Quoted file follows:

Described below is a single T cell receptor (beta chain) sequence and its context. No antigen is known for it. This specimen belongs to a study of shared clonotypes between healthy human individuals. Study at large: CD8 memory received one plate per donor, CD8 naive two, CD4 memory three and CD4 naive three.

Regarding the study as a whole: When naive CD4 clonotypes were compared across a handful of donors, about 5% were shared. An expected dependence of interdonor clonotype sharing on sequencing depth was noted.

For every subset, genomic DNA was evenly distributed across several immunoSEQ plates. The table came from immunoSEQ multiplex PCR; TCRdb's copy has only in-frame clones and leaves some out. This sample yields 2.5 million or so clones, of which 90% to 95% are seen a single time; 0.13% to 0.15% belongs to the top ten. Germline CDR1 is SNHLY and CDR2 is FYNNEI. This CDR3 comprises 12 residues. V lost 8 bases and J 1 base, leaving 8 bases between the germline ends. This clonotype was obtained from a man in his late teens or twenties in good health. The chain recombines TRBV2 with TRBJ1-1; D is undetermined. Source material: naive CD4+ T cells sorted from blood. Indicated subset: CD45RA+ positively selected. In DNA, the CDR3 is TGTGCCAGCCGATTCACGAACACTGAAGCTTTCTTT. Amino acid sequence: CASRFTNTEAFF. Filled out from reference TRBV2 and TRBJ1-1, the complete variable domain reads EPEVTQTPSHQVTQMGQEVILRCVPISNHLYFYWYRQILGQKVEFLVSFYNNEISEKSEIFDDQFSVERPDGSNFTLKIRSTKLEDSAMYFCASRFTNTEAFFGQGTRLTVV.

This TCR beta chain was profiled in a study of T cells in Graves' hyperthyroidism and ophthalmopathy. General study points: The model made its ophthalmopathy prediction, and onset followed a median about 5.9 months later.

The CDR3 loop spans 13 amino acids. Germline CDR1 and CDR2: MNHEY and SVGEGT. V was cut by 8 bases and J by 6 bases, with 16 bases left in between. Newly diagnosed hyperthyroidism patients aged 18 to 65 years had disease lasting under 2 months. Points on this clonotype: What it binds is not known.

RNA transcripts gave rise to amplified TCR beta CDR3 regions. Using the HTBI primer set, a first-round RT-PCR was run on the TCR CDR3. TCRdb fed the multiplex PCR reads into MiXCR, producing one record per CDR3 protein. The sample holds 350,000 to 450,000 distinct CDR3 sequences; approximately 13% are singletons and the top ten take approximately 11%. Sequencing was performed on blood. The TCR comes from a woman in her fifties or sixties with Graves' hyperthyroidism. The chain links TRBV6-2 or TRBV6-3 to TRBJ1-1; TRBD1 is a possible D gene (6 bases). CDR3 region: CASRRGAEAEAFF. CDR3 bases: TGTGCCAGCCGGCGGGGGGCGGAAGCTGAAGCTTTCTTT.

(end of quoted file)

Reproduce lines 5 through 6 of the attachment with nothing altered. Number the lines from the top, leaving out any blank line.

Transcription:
The CDR3 loop spans 13 amino acids. Germline CDR1 and CDR2: MNHEY and SVGEGT. V was cut by 8 bases and J by 6 bases, with 16 bases left in between. Newly diagnosed hyperthyroidism patients aged 18 to 65 years had disease lasting under 2 months. Points on this clonotype: What it binds is not known.

RNA transcripts gave rise to amplified TCR beta CDR3 regions. Using the HTBI primer set, a first-round RT-PCR was run on the TCR CDR3. TCRdb fed the multiplex PCR reads into MiXCR, producing one record per CDR3 protein. The sample holds 350,000 to 450,000 distinct CDR3 sequences; approximately 13% are singletons and the top ten take approximately 11%. Sequencing was performed on blood. The TCR comes from a woman in her fifties or sixties with Graves' hyperthyroidism. The chain links TRBV6-2 or TRBV6-3 to TRBJ1-1; TRBD1 is a possible D gene (6 bases). CDR3 region: CASRRGAEAEAFF. CDR3 bases: TGTGCCAGCCGGCGGGGGGCGGAAGCTGAAGCTTTCTTT.